Janine Perrett: Okay. Just finally, we talked about Labor bipartisan support for the legislation introduced today. What’s the level of Muslim support like and does this side theatre over the burka debate, we’ve seen National Party senators get involved today, a push to ban people wearing the burka coming into Parliament House. Is that making it harder to get Muslim support?
Attorney-General: I want to make the point and it can’t be made too often, that the vast majority of Australia’s Muslim population are good, patriotic, law-abiding citizens and in fact, their communities are most at risk from the behaviour of these criminals because they prey upon their young men. It’s mostly young men who get ensnared by the recruiters who try and glamorise all the wickedness that is going on in northern Iraq and Syria at the behest of groups like ISIL. So we don’t want to offend our Muslim fellow citizens, we know that there is an element within their community, it represents in numerical terms a tiny number, a relatively tiny minority who prey upon that community. And in all the meetings I’ve had with the Islamic leaders, I’ve got the same message. They condemn the activity of these people as strongly as every other Australian does, they feel particularly vulnerable because some people, I’m sorry to say foolishly demonise the entire Muslim population. That is a very wrong thing and it’s a very foolish thing to do and in fact it’s a very dangerous thing to do because we need their cooperation and we need their goodwill in dealing with this problem that exists like a basilisk within their own community.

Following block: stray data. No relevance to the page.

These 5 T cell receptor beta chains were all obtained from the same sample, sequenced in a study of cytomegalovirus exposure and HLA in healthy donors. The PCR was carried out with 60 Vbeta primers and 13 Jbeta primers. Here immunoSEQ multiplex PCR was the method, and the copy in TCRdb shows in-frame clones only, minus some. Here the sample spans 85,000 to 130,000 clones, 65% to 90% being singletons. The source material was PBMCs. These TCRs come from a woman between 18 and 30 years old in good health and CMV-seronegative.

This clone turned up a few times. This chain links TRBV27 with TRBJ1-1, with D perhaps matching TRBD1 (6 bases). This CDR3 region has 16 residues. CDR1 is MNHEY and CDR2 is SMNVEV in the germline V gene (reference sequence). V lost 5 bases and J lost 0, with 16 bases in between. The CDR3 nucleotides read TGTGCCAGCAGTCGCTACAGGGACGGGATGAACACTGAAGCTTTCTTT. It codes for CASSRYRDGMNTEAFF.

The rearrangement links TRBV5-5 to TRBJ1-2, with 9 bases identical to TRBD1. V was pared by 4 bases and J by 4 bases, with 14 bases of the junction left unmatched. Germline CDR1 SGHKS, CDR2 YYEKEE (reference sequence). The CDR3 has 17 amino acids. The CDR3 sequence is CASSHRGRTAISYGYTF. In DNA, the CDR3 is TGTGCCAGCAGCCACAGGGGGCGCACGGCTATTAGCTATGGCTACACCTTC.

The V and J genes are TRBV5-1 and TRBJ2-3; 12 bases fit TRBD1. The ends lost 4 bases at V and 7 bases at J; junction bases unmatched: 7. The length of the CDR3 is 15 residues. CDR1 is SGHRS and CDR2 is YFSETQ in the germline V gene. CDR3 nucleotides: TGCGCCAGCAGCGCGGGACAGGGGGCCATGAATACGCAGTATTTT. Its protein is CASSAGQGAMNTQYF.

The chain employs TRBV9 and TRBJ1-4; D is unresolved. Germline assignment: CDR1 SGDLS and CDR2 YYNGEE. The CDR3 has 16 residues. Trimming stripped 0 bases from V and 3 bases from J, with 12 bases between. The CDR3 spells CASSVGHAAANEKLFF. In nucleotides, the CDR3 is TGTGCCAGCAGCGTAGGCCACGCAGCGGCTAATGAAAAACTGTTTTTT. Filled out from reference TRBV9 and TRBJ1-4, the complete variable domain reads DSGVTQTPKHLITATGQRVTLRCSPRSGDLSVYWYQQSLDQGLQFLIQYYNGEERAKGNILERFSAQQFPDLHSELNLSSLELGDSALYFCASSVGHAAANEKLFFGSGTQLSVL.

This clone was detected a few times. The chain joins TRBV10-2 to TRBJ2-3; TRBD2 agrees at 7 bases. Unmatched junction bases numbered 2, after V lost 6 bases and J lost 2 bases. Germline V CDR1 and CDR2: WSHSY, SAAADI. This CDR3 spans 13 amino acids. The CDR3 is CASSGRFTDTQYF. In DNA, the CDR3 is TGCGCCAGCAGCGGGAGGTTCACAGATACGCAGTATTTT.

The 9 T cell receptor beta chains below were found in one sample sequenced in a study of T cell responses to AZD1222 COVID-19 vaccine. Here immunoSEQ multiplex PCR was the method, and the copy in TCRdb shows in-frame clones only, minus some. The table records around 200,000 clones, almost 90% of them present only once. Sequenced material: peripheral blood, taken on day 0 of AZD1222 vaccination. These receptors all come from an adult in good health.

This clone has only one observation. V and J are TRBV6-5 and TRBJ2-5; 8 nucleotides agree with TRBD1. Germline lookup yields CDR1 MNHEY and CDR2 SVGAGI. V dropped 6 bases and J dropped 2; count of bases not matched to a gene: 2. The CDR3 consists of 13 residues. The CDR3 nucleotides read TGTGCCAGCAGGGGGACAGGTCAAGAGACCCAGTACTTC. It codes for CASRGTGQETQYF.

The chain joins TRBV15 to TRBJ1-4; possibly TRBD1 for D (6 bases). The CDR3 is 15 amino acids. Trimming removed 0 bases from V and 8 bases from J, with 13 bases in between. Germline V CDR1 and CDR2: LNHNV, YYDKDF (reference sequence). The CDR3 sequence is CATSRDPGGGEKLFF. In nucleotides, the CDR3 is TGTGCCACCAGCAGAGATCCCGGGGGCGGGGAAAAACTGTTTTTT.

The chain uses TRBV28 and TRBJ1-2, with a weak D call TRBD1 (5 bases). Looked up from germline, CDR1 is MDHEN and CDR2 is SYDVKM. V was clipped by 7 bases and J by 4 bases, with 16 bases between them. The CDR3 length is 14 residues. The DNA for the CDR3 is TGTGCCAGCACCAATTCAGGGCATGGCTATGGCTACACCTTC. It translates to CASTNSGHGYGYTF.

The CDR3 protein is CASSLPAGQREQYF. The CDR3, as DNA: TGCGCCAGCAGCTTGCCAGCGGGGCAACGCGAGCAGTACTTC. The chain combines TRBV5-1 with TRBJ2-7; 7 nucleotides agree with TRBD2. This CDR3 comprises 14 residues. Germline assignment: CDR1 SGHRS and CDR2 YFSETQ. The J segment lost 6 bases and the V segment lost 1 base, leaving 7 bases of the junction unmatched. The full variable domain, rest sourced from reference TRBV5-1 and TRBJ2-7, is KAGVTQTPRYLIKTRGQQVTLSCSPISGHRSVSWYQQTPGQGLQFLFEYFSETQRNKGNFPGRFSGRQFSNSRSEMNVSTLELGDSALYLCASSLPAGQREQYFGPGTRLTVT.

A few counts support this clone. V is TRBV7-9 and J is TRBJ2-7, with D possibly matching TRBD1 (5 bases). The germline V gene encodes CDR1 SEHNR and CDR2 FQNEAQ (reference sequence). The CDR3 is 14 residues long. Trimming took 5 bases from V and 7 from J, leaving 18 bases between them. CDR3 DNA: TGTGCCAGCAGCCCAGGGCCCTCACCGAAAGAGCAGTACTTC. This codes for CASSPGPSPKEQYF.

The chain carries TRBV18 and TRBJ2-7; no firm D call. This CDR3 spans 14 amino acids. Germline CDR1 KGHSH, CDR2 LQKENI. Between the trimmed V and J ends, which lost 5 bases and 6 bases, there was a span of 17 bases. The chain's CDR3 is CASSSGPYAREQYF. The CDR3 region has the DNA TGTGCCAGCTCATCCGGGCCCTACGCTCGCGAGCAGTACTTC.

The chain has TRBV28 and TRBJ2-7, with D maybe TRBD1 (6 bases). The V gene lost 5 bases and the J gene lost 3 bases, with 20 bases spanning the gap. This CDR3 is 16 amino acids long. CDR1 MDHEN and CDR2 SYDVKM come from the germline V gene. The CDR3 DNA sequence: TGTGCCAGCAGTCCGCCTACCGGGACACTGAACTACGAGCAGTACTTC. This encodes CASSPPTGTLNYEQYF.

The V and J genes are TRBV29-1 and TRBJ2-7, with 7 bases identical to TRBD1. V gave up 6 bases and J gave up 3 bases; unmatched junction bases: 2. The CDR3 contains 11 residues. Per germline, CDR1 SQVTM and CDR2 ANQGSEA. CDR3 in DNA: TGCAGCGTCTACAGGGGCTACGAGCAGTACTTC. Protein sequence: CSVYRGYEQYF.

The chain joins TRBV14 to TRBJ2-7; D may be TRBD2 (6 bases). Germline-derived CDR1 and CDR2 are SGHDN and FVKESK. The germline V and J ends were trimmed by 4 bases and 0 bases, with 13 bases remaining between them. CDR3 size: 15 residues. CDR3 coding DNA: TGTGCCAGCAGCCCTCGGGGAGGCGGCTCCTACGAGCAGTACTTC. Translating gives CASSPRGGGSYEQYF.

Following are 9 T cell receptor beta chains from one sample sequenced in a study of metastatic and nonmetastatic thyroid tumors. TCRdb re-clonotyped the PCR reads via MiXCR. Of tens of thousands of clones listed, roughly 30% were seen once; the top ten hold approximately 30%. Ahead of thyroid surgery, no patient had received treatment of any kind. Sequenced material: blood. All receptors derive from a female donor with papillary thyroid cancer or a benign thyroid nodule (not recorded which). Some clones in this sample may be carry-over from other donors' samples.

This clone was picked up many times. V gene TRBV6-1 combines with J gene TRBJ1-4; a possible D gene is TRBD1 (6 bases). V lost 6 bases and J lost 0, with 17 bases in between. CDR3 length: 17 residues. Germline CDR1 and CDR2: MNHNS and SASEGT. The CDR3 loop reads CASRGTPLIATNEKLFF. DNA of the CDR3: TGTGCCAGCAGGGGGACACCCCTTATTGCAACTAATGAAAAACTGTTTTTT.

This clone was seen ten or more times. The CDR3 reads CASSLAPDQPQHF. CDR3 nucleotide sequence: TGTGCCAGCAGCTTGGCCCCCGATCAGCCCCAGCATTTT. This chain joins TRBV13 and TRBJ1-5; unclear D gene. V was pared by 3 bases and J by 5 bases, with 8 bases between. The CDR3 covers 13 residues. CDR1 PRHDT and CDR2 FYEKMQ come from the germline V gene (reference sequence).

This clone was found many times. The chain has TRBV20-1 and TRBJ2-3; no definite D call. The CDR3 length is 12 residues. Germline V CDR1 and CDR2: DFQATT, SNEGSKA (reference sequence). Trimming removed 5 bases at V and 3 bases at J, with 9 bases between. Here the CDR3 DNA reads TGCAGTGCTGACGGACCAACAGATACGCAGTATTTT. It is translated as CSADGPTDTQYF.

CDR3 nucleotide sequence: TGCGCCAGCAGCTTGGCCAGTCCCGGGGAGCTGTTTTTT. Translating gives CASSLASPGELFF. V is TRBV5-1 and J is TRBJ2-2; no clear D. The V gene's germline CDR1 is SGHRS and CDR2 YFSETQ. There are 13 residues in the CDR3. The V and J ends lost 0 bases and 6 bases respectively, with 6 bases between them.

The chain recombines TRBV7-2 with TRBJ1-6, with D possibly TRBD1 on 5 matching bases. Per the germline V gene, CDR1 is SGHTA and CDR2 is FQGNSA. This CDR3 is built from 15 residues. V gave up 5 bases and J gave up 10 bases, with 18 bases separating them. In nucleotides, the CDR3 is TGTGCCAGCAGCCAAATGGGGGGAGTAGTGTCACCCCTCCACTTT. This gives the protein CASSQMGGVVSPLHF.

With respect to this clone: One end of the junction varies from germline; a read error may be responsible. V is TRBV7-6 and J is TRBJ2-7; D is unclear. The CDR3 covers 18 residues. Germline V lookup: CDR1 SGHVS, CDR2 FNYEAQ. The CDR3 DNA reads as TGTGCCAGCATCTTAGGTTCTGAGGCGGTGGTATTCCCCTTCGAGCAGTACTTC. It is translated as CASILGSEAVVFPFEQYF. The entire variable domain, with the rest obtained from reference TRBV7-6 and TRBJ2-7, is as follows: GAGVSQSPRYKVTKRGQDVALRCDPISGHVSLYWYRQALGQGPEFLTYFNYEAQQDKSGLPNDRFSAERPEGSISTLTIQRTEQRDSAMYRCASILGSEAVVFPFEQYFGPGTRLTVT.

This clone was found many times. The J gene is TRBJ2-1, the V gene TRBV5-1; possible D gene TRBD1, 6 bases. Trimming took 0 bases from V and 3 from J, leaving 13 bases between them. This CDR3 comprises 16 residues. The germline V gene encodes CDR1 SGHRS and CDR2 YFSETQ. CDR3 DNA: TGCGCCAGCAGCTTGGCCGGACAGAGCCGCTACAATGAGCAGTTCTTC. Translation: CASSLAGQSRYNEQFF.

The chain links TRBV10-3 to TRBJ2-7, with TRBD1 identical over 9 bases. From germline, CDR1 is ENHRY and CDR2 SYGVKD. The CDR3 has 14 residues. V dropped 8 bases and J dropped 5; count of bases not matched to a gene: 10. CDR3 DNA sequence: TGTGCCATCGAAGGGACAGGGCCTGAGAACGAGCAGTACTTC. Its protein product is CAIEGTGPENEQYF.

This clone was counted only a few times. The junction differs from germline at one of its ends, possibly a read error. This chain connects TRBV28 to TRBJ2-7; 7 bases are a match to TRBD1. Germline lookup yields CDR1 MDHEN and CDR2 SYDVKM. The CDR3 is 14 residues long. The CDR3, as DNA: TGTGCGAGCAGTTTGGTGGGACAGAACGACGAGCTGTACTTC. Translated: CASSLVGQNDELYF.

Janine Perrett: Senator Brandis thanks for your time this evening.
Attorney-General: Thank you Janine.